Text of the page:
Moreover, on Sept. 10, 2001, a civil suit was filed in a Washington, D.C., federal court, charging Kissinger with murder. The suit, brought by the survivors of Gen. Rene Schneider of Chile, asserts that Kissinger gave the order for the elimination of this constitutional officer of a democratic country because he refused to endorse plans for a military coup. Every single document in the prosecution case is a U.S.-government declassified paper. And the target of this devastating lawsuit is being invited to review the shortcomings of the "intelligence community"?
In late 2001, the Brazilian government canceled an invitation for Kissinger to speak in Sao Paulo because it could no longer guarantee his immunity. Earlier this year, a London court agreed to hear an application for Kissinger's imprisonment on war crimes charges while he was briefly in the United Kingdom. It is known that there are many countries to which he cannot travel at all, and it is also known that he takes legal advice before traveling anywhere. Does the Bush administration feel proud of appointing a man who is wanted in so many places, and wanted furthermore for his association with terrorism and crimes against humanity? Or does it hope to limit the scope of the inquiry to those areas where Kissinger has clients?
There is a tendency, some of it paranoid and disreputable, for the citizens of other countries and cultures to regard President Bush's "war on terror" as opportunist and even as contrived. I myself don't take any stock in such propaganda. But can Congress and the media be expected to swallow the appointment of a proven coverup artist, a discredited historian, a busted liar, and a man who is wanted in many jurisdictions for the vilest of offenses? The shame of this, and the open contempt for the families of our victims, ought to be the cause of a storm of protest.
Copyright © 2002 Slate
by Julian Borger, The Guardian, November 29, 2002
This man is regarded by many outside the US as a war criminal. There are countries he can't travel to for fear of arrest. Why has George Bush just given him a major job? Julian Borger on the Phoenix-like rise of Henry Kissinger.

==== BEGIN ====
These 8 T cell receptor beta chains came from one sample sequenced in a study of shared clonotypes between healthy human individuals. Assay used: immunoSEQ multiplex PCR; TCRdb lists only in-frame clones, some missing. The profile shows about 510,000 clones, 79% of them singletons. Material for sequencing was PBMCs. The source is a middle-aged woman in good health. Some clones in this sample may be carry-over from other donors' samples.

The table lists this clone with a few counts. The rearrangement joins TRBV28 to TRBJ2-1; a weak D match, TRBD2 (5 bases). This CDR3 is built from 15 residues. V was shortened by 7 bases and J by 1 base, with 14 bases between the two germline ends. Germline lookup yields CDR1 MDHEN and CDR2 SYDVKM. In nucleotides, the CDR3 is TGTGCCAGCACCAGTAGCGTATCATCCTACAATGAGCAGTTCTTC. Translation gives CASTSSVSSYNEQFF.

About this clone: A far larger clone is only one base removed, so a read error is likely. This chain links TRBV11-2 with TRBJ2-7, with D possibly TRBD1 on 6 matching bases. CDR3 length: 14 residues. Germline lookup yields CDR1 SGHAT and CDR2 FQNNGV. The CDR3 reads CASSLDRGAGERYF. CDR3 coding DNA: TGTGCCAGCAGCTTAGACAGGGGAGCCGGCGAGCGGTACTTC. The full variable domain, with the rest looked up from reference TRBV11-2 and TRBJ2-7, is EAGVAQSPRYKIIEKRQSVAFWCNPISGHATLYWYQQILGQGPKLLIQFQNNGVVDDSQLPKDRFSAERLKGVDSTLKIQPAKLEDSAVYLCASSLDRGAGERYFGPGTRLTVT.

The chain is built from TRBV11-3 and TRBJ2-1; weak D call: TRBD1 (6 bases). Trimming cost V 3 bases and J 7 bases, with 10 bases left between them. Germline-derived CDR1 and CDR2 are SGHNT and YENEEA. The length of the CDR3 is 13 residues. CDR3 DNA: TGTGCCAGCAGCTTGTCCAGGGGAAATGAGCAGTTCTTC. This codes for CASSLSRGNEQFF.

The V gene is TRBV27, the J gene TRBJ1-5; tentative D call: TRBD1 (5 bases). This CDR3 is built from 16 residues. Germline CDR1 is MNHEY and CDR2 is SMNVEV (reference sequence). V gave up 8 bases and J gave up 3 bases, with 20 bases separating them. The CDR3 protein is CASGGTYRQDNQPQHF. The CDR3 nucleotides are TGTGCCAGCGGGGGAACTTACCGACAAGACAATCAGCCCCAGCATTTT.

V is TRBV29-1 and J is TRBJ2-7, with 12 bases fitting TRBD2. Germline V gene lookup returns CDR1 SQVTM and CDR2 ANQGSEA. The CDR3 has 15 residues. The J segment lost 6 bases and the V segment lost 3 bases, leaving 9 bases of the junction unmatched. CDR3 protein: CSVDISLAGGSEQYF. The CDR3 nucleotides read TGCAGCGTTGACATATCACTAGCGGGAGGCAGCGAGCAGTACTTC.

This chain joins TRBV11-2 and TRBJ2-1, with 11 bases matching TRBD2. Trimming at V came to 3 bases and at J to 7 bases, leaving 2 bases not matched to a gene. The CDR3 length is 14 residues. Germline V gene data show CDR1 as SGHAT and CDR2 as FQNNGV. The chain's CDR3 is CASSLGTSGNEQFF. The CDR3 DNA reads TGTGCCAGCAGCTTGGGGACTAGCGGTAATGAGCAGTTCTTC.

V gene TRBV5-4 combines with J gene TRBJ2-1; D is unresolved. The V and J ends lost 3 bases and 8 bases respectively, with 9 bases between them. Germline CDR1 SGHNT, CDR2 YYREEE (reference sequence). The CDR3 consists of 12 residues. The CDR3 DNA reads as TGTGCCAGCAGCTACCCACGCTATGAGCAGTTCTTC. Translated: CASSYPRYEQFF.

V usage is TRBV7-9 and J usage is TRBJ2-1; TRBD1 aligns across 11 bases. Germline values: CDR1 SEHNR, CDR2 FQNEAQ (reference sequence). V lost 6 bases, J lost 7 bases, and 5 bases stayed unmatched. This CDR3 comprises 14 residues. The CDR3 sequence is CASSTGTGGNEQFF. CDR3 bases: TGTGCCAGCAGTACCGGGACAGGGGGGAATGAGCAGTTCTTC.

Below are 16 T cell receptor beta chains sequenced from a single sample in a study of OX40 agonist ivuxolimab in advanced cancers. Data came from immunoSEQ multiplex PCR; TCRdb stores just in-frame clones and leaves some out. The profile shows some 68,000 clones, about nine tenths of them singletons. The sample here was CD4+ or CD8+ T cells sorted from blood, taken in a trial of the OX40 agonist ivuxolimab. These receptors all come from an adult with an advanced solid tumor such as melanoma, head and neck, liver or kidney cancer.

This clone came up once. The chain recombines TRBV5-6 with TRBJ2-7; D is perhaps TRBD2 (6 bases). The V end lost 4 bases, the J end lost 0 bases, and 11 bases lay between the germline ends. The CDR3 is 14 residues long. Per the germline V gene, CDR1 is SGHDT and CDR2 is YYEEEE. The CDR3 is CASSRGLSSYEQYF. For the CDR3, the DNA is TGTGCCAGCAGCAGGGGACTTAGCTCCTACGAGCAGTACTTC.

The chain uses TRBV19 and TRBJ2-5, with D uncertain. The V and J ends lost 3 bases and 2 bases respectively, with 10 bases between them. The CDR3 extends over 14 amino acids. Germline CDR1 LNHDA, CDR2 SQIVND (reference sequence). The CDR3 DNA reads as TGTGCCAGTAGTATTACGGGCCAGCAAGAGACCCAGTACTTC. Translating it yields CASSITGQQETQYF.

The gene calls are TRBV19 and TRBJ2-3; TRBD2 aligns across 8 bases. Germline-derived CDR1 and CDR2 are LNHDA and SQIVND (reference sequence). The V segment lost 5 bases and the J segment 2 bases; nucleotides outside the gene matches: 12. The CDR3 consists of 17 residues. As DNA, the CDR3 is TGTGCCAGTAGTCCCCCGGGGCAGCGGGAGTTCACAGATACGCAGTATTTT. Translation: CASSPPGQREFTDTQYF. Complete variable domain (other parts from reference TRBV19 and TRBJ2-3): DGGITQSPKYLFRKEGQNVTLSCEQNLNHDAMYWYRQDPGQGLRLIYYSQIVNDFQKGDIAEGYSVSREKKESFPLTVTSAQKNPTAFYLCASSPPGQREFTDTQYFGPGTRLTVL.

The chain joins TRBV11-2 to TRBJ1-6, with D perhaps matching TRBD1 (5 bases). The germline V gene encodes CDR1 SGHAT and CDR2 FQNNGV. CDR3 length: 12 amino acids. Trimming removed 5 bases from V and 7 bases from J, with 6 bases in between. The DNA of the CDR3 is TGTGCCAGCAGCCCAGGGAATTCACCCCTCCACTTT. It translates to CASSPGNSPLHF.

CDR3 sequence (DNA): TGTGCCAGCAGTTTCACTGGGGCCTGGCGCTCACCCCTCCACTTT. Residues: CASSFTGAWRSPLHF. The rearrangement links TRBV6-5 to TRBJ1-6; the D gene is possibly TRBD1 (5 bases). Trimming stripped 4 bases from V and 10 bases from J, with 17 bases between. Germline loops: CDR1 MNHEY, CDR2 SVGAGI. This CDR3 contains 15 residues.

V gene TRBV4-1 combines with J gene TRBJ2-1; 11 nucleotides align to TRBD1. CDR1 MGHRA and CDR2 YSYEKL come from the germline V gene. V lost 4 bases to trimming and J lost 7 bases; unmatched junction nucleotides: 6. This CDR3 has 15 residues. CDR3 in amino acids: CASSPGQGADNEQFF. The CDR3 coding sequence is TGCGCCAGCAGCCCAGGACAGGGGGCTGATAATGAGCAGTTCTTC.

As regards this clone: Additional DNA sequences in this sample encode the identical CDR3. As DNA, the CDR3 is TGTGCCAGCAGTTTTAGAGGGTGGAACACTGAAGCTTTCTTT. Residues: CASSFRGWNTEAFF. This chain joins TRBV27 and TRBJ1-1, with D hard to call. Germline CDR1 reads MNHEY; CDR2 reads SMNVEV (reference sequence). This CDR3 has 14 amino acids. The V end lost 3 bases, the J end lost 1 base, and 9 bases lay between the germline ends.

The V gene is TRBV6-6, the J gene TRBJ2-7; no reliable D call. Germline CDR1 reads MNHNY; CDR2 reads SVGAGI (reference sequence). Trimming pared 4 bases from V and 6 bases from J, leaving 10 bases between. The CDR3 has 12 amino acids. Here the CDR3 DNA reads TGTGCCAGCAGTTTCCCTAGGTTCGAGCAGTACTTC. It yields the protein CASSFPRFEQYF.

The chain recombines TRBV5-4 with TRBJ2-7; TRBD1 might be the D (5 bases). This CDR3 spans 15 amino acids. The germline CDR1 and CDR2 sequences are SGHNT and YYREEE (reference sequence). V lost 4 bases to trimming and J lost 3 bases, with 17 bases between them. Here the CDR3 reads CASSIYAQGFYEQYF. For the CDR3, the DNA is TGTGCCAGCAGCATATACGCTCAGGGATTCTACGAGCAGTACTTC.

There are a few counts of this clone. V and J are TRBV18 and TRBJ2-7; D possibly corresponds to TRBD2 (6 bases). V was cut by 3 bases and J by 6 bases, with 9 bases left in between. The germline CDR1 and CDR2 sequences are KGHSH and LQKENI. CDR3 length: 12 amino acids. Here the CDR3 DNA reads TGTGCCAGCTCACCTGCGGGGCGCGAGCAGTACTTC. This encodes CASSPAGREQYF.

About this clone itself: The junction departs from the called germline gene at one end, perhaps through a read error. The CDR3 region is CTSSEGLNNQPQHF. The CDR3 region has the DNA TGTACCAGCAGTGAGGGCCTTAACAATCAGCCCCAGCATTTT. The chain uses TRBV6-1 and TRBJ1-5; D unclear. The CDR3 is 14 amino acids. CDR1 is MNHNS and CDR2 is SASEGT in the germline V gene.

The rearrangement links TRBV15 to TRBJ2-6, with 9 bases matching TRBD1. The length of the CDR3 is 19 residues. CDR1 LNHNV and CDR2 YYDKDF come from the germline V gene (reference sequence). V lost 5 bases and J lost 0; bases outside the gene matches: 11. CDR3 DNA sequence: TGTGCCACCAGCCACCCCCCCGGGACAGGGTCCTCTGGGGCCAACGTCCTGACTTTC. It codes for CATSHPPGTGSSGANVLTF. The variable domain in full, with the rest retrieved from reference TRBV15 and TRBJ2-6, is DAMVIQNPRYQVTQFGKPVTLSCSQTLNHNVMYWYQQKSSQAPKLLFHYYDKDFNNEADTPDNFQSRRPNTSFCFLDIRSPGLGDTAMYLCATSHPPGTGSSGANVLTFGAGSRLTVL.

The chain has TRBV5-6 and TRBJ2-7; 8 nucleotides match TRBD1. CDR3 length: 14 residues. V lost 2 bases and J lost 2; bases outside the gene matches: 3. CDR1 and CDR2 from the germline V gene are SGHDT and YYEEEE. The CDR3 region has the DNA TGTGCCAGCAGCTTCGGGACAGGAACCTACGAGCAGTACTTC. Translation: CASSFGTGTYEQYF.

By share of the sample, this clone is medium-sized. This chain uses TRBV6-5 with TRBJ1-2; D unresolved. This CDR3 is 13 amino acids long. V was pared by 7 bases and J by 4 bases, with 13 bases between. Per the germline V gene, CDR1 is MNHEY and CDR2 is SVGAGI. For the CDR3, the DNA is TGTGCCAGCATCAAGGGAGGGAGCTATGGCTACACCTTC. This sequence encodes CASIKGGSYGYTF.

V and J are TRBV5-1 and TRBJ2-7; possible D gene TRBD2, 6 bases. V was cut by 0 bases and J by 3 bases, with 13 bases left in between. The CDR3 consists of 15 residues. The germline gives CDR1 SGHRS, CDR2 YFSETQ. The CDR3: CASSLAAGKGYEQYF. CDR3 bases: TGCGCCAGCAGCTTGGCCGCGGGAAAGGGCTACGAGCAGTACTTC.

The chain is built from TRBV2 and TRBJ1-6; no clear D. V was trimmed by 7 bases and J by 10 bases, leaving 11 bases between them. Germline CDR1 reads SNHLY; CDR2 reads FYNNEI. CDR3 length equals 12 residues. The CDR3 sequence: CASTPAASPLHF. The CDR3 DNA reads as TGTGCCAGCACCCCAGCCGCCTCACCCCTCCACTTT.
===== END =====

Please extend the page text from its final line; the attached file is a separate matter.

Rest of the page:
The vastly different reactions on each side of the Atlantic to Henry Kissinger's return to the political centre stage says a lot about the constantly widening gap in political perceptions between the US and Europe. Those Europeans who were aware that the old cold warrior was still alive could be forgiven for assuming he was in a cell somewhere awaiting war crimes charges, or living the life of a fugitive, never sleeping in the same bed twice lest human rights investigators track him down.
In the US, the overwhelming response to Kissinger's appointment, at the age of 79, to head the investigation into the catastrophic intelligence failure that led to September 11 has been one of relief mixed with nostalgic affection. For many Americans, he is the avuncular wise man with the funny accent, secretary of state under presidents Nixon and Ford, the only man ever to serve as secretary of state and national security adviser, and a Nobel Peace Price winner to boot, who is now coming to the rescue bringing half a century of international experience to bear on fixing the holes in national security.
From the point of view of the average citizen who has taken even a passing interest in international affairs, Kissinger has never really been away. Since September 11, he has been a regular on television talk shows and in the opinion pages of the major newspapers, holding forth on the "war on terror". His views are held in such high esteem that a row broke out during the summer over the correct interpretation of a commentary he had written on policy towards Iraq. He gave overwhelming approval to the decision to confront Saddam Hussein over weapons of mass destruction, but advised the Bush administration to seek as broad an international consensus as possible before going to war. The New York Times interpreted this note of caution as opposition, and was roundly lambasted on the right for doing so.
While Kissinger's place in the Washington mainstream has never seriously been challenged, his principal detractor, the Washington-based British journalist Christopher Hitchens, who chronicled the legal case against him in his book, The Trials of Henry Kissinger, is generally treated here as an oddball curiosity. His arguments have scant media attention, certainly in comparison with their reception in Europe.
Kissinger has been canny in maintaining his celebrity status, appearing in a string of advertisements, alongside the likes of Woody Allen, intended to bring tourism back to New York. In Kissinger's ad, he is seen running around the bases in an empty New York Yankees baseball stadium, clearly imagining himself to be scoring a home run. The message was that the Big Apple was somewhere to live out your dreams.
The prophet of realpolitik, who once famously claimed that power was the ultimate aphrodisiac, now has a chance to live out his dreams again -- a man of ideas whose time has come once more in the harsh light of post-September 11 politics.